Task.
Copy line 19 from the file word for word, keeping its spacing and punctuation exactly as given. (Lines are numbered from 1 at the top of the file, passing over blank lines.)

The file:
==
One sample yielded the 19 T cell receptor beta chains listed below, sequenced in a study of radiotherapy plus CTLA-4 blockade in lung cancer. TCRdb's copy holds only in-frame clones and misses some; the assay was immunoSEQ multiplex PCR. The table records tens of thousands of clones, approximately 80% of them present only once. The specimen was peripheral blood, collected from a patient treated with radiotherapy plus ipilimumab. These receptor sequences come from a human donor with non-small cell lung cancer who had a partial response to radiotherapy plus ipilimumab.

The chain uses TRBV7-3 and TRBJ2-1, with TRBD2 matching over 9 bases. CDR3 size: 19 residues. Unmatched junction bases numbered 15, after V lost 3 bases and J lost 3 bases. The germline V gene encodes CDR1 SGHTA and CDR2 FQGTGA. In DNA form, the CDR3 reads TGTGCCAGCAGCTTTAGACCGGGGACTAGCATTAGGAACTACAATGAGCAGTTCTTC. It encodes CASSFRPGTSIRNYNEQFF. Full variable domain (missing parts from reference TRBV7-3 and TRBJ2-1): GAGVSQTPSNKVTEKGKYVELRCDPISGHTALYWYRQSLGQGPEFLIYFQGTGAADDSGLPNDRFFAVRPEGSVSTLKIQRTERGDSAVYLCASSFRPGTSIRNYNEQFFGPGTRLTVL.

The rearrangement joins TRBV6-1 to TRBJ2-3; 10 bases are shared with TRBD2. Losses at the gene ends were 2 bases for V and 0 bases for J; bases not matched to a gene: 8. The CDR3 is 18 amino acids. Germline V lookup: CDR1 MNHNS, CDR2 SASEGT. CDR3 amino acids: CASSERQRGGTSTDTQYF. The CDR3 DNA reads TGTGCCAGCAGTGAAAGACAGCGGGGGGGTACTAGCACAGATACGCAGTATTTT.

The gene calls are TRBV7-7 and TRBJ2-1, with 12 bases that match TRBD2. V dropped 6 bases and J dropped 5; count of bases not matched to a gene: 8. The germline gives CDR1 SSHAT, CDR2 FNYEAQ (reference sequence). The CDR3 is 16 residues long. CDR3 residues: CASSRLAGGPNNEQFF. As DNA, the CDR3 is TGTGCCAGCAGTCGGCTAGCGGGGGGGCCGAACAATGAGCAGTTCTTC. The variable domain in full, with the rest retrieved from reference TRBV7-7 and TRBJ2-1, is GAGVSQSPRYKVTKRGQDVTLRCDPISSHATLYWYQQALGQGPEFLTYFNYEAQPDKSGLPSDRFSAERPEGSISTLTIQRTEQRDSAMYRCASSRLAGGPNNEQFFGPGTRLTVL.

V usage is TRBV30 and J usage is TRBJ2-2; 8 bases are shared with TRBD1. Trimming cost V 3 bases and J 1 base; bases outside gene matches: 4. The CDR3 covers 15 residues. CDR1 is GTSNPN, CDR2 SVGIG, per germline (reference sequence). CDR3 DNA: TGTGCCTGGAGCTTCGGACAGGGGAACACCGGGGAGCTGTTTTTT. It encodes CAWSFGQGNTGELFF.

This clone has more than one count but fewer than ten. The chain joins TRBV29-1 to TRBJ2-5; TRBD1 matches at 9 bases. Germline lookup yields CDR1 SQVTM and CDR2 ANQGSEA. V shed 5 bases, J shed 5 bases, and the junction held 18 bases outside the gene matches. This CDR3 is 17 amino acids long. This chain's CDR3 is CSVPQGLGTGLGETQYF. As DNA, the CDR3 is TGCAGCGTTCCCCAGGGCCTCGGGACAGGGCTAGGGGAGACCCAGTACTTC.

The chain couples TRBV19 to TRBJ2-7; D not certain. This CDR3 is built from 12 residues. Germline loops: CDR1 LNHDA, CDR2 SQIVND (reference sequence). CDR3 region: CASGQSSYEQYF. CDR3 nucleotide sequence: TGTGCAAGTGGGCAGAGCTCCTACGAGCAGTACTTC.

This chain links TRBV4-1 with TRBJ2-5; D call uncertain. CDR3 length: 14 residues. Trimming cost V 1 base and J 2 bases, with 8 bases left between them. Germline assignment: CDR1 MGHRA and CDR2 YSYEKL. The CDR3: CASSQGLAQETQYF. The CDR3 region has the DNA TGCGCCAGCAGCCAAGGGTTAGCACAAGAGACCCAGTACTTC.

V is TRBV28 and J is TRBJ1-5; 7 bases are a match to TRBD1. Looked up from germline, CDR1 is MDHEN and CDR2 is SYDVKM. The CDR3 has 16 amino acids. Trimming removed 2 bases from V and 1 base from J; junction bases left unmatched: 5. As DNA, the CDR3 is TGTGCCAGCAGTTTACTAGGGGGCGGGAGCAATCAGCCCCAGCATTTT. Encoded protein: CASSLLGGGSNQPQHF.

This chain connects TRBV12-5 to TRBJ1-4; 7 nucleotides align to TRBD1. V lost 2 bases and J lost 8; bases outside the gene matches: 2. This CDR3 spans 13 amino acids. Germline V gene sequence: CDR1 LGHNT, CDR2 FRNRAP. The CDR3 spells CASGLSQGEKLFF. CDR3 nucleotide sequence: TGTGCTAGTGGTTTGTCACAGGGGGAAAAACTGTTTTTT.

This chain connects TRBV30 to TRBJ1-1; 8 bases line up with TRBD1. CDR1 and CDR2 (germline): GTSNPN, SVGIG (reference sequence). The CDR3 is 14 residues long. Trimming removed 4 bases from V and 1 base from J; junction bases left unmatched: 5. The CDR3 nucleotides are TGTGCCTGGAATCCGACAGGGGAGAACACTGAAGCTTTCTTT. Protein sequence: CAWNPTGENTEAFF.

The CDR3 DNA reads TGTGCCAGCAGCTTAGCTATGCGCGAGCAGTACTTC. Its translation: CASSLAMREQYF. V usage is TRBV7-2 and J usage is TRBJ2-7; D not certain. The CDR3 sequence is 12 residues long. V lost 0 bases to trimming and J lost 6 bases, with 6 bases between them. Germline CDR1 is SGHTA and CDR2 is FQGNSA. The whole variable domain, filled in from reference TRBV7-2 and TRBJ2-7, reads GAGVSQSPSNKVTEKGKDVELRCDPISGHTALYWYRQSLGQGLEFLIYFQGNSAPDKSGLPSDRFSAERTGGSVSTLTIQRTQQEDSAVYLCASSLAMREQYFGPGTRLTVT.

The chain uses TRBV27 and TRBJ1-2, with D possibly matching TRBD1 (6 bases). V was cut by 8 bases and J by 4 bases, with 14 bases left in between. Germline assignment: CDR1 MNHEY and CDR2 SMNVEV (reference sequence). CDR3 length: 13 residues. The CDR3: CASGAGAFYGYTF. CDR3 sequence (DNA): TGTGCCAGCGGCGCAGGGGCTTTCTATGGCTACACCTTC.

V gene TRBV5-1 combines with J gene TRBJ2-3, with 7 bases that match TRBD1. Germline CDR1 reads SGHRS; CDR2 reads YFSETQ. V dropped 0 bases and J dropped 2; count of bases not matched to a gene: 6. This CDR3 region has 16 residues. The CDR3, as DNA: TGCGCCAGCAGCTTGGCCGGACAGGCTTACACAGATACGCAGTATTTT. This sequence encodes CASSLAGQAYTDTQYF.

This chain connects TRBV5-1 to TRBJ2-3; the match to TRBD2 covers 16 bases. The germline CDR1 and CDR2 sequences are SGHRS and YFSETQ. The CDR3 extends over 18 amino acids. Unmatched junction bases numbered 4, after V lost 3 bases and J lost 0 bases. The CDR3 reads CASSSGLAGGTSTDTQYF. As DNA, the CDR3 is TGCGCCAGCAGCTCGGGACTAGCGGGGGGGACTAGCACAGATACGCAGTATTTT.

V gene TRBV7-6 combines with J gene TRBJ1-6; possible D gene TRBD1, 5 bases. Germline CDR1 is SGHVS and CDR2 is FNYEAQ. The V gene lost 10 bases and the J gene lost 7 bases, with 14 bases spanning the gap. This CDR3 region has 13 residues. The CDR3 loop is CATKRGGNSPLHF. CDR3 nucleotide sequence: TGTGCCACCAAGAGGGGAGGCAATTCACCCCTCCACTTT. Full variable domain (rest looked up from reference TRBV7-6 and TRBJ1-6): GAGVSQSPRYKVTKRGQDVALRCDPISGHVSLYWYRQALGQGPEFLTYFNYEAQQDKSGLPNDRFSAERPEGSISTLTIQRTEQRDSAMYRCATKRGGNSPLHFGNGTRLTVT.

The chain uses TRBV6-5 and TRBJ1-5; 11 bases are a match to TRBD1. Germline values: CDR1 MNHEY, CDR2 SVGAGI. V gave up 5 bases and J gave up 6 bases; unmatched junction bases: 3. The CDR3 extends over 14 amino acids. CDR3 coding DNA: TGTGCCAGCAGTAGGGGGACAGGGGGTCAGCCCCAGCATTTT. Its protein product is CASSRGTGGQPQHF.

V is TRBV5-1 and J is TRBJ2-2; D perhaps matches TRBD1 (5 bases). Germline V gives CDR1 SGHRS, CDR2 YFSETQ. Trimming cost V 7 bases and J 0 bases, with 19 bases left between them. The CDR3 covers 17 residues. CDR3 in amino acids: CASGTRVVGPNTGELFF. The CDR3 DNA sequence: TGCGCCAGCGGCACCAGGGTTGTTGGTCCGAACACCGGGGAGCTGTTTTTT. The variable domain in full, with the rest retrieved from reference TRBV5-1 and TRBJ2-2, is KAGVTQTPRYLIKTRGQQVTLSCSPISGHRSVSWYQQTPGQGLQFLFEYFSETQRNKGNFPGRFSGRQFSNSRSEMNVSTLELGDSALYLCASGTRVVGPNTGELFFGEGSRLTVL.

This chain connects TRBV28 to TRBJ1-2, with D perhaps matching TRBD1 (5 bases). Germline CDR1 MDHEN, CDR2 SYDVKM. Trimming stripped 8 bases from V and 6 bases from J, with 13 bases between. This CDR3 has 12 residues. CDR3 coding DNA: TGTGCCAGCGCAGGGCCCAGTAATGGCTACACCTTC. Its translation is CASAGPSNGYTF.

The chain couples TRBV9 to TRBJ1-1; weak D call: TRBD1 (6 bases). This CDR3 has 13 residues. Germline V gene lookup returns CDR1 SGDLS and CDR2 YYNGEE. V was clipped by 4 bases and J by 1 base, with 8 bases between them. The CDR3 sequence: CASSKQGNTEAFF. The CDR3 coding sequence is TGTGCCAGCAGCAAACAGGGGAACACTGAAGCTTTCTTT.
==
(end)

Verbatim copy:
This chain connects TRBV28 to TRBJ1-2, with D perhaps matching TRBD1 (5 bases). Germline CDR1 MDHEN, CDR2 SYDVKM. Trimming stripped 8 bases from V and 6 bases from J, with 13 bases between. This CDR3 has 12 residues. CDR3 coding DNA: TGTGCCAGCGCAGGGCCCAGTAATGGCTACACCTTC. Its translation is CASAGPSNGYTF.